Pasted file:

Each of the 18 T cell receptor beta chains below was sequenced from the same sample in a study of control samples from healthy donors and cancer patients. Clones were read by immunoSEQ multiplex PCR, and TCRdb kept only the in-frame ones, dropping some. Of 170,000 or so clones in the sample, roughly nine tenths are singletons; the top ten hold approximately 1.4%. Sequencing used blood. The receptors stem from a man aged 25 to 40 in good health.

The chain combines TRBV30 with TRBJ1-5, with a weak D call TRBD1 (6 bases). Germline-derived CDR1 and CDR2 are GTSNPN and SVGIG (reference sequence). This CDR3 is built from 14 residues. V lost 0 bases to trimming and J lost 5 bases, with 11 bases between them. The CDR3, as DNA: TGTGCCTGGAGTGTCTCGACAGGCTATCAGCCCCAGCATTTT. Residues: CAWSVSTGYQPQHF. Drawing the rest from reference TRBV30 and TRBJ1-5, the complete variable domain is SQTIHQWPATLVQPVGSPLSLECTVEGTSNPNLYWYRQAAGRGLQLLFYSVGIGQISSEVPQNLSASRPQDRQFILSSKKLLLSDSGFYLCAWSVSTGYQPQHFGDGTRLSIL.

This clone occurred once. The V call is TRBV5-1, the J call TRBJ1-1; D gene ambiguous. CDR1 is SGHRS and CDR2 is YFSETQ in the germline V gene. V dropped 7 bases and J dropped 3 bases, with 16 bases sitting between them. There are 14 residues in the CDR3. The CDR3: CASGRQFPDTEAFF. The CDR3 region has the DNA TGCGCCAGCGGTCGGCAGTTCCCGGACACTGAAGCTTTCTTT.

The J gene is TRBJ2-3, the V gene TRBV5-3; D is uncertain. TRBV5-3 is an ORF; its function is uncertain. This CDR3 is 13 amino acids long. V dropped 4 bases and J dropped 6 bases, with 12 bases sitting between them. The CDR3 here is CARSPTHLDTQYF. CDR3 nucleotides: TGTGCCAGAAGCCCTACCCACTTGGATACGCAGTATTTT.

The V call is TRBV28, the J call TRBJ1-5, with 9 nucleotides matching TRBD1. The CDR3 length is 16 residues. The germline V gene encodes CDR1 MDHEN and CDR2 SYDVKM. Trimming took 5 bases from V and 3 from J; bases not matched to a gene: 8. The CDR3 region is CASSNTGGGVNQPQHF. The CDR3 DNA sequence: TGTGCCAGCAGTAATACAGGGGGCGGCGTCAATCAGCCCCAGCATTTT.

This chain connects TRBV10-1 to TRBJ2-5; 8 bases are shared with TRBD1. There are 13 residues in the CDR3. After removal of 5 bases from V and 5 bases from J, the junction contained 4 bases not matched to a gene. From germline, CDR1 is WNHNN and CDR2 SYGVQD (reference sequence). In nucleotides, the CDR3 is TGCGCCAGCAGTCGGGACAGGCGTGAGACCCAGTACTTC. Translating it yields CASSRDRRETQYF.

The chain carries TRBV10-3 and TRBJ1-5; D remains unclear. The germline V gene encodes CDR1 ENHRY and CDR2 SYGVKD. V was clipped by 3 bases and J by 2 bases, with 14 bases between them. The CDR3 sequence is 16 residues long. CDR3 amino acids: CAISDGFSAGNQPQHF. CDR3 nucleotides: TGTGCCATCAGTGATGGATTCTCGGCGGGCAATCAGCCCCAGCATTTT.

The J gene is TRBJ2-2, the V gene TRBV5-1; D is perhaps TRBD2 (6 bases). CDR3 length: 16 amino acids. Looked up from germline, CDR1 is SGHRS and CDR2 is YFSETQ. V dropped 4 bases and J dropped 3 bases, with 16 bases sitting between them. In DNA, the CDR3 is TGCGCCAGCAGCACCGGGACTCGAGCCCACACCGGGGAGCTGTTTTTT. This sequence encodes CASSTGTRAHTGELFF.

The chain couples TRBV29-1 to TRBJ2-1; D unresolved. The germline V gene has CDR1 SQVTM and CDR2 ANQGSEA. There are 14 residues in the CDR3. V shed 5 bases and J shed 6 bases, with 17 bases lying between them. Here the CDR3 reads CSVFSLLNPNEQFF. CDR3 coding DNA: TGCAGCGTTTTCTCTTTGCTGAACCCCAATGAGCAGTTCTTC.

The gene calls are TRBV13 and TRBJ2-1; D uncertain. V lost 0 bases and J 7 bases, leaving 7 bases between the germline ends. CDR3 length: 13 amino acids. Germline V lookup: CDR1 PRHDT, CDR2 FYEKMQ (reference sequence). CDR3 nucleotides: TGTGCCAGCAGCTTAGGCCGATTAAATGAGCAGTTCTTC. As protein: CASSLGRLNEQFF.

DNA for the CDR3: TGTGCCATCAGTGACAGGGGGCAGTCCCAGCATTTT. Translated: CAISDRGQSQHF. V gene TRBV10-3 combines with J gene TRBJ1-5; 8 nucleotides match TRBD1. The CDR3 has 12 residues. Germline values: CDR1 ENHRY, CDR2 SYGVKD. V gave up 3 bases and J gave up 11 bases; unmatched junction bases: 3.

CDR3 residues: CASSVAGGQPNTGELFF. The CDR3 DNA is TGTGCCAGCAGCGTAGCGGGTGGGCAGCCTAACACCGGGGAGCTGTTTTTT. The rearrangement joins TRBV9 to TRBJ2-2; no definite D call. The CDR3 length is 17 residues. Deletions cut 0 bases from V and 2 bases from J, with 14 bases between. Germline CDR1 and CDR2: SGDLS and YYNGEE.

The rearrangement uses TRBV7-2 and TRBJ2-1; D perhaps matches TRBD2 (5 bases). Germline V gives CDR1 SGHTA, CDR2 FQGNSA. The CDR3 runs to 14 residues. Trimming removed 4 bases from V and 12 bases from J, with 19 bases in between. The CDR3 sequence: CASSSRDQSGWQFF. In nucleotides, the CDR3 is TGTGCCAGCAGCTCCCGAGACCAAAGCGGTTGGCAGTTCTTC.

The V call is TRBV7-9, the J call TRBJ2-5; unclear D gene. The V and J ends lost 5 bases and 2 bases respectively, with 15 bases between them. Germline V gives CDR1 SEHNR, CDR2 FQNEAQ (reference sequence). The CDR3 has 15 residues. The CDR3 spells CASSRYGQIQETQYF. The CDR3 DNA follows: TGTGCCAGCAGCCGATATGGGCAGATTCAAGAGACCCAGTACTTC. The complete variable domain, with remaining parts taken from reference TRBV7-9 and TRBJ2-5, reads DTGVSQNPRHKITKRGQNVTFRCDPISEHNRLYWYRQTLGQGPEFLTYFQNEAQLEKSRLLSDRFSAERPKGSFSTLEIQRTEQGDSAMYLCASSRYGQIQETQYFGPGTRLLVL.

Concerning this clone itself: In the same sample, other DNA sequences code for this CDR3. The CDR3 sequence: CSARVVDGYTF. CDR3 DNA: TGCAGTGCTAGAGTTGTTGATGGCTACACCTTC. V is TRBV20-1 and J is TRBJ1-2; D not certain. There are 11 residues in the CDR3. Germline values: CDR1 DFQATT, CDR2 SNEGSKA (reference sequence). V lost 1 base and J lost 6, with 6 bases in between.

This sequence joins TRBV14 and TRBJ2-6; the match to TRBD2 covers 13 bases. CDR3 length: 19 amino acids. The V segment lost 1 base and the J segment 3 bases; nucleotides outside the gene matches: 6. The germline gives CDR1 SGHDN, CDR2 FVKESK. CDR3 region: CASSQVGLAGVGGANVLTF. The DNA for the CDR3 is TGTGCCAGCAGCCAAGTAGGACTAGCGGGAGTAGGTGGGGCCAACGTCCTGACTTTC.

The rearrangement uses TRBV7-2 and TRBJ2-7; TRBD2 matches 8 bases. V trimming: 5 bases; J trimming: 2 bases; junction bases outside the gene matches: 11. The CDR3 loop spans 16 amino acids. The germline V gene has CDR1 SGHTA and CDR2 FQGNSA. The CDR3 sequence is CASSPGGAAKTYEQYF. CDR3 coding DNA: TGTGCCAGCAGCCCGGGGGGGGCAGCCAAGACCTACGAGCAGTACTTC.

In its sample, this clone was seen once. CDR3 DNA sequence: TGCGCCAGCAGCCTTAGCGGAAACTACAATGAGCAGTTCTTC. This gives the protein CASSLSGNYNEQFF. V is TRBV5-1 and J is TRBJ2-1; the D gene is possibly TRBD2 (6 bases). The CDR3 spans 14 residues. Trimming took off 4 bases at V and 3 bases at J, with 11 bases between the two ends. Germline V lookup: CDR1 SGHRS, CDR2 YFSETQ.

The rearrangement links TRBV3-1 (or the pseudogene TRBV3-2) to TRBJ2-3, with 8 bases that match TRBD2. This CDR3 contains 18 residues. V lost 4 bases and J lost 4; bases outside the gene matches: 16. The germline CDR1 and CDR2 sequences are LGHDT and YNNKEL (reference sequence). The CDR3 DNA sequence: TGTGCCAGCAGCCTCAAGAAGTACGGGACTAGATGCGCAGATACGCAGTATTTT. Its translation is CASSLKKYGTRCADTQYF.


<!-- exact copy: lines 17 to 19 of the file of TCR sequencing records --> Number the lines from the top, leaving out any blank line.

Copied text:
The rearrangement uses TRBV7-2 and TRBJ2-7; TRBD2 matches 8 bases. V trimming: 5 bases; J trimming: 2 bases; junction bases outside the gene matches: 11. The CDR3 loop spans 16 amino acids. The germline V gene has CDR1 SGHTA and CDR2 FQGNSA. The CDR3 sequence is CASSPGGAAKTYEQYF. CDR3 coding DNA: TGTGCCAGCAGCCCGGGGGGGGCAGCCAAGACCTACGAGCAGTACTTC.

In its sample, this clone was seen once. CDR3 DNA sequence: TGCGCCAGCAGCCTTAGCGGAAACTACAATGAGCAGTTCTTC. This gives the protein CASSLSGNYNEQFF. V is TRBV5-1 and J is TRBJ2-1; the D gene is possibly TRBD2 (6 bases). The CDR3 spans 14 residues. Trimming took off 4 bases at V and 3 bases at J, with 11 bases between the two ends. Germline V lookup: CDR1 SGHRS, CDR2 YFSETQ.

The rearrangement links TRBV3-1 (or the pseudogene TRBV3-2) to TRBJ2-3, with 8 bases that match TRBD2. This CDR3 contains 18 residues. V lost 4 bases and J lost 4; bases outside the gene matches: 16. The germline CDR1 and CDR2 sequences are LGHDT and YNNKEL (reference sequence). The CDR3 DNA sequence: TGTGCCAGCAGCCTCAAGAAGTACGGGACTAGATGCGCAGATACGCAGTATTTT. Its translation is CASSLKKYGTRCADTQYF.